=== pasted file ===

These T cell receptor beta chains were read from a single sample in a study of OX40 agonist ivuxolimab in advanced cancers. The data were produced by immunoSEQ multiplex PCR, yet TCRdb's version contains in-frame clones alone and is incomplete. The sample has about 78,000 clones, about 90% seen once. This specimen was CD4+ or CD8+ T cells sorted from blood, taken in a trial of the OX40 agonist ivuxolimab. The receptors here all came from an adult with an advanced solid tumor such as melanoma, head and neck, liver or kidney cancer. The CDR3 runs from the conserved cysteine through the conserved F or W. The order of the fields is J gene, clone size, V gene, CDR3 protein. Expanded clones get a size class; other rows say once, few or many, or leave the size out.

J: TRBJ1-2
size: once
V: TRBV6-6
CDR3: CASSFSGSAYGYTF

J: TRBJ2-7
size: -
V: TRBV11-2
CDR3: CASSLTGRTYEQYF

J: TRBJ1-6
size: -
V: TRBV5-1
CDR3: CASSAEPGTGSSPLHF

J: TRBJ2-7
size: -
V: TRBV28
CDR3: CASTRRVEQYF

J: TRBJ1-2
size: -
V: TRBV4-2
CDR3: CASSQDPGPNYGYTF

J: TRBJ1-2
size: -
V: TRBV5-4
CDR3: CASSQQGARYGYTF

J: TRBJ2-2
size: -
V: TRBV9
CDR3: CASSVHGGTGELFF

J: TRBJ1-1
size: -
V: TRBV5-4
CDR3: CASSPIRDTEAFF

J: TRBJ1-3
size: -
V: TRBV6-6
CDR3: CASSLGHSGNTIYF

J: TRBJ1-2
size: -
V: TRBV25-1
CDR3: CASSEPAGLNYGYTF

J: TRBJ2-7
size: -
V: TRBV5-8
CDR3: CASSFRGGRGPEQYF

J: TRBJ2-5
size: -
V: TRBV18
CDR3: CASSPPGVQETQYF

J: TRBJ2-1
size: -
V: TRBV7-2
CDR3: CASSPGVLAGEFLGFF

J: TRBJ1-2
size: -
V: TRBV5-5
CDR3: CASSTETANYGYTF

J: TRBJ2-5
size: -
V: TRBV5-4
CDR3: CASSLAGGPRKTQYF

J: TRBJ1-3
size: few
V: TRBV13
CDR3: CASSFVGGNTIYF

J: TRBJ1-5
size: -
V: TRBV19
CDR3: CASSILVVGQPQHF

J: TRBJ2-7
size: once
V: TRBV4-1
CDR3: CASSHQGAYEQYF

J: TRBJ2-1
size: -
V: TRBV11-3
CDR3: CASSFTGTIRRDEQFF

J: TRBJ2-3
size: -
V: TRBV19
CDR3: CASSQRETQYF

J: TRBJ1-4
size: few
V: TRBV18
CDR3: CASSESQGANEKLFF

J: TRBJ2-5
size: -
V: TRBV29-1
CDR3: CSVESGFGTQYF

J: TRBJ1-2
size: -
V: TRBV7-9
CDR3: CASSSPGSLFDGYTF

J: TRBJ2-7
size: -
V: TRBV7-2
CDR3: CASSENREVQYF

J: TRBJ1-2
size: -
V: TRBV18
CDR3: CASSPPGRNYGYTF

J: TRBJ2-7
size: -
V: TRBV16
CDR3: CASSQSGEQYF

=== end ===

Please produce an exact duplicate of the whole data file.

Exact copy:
These T cell receptor beta chains were read from a single sample in a study of OX40 agonist ivuxolimab in advanced cancers. The data were produced by immunoSEQ multiplex PCR, yet TCRdb's version contains in-frame clones alone and is incomplete. The sample has about 78,000 clones, about 90% seen once. This specimen was CD4+ or CD8+ T cells sorted from blood, taken in a trial of the OX40 agonist ivuxolimab. The receptors here all came from an adult with an advanced solid tumor such as melanoma, head and neck, liver or kidney cancer. The CDR3 runs from the conserved cysteine through the conserved F or W. The order of the fields is J gene, clone size, V gene, CDR3 protein. Expanded clones get a size class; other rows say once, few or many, or leave the size out.

J: TRBJ1-2
size: once
V: TRBV6-6
CDR3: CASSFSGSAYGYTF

J: TRBJ2-7
size: -
V: TRBV11-2
CDR3: CASSLTGRTYEQYF

J: TRBJ1-6
size: -
V: TRBV5-1
CDR3: CASSAEPGTGSSPLHF

J: TRBJ2-7
size: -
V: TRBV28
CDR3: CASTRRVEQYF

J: TRBJ1-2
size: -
V: TRBV4-2
CDR3: CASSQDPGPNYGYTF

J: TRBJ1-2
size: -
V: TRBV5-4
CDR3: CASSQQGARYGYTF

J: TRBJ2-2
size: -
V: TRBV9
CDR3: CASSVHGGTGELFF

J: TRBJ1-1
size: -
V: TRBV5-4
CDR3: CASSPIRDTEAFF

J: TRBJ1-3
size: -
V: TRBV6-6
CDR3: CASSLGHSGNTIYF

J: TRBJ1-2
size: -
V: TRBV25-1
CDR3: CASSEPAGLNYGYTF

J: TRBJ2-7
size: -
V: TRBV5-8
CDR3: CASSFRGGRGPEQYF

J: TRBJ2-5
size: -
V: TRBV18
CDR3: CASSPPGVQETQYF

J: TRBJ2-1
size: -
V: TRBV7-2
CDR3: CASSPGVLAGEFLGFF

J: TRBJ1-2
size: -
V: TRBV5-5
CDR3: CASSTETANYGYTF

J: TRBJ2-5
size: -
V: TRBV5-4
CDR3: CASSLAGGPRKTQYF

J: TRBJ1-3
size: few
V: TRBV13
CDR3: CASSFVGGNTIYF

J: TRBJ1-5
size: -
V: TRBV19
CDR3: CASSILVVGQPQHF

J: TRBJ2-7
size: once
V: TRBV4-1
CDR3: CASSHQGAYEQYF

J: TRBJ2-1
size: -
V: TRBV11-3
CDR3: CASSFTGTIRRDEQFF

J: TRBJ2-3
size: -
V: TRBV19
CDR3: CASSQRETQYF

J: TRBJ1-4
size: few
V: TRBV18
CDR3: CASSESQGANEKLFF

J: TRBJ2-5
size: -
V: TRBV29-1
CDR3: CSVESGFGTQYF

J: TRBJ1-2
size: -
V: TRBV7-9
CDR3: CASSSPGSLFDGYTF

J: TRBJ2-7
size: -
V: TRBV7-2
CDR3: CASSENREVQYF

J: TRBJ1-2
size: -
V: TRBV18
CDR3: CASSPPGRNYGYTF

J: TRBJ2-7
size: -
V: TRBV16
CDR3: CASSQSGEQYF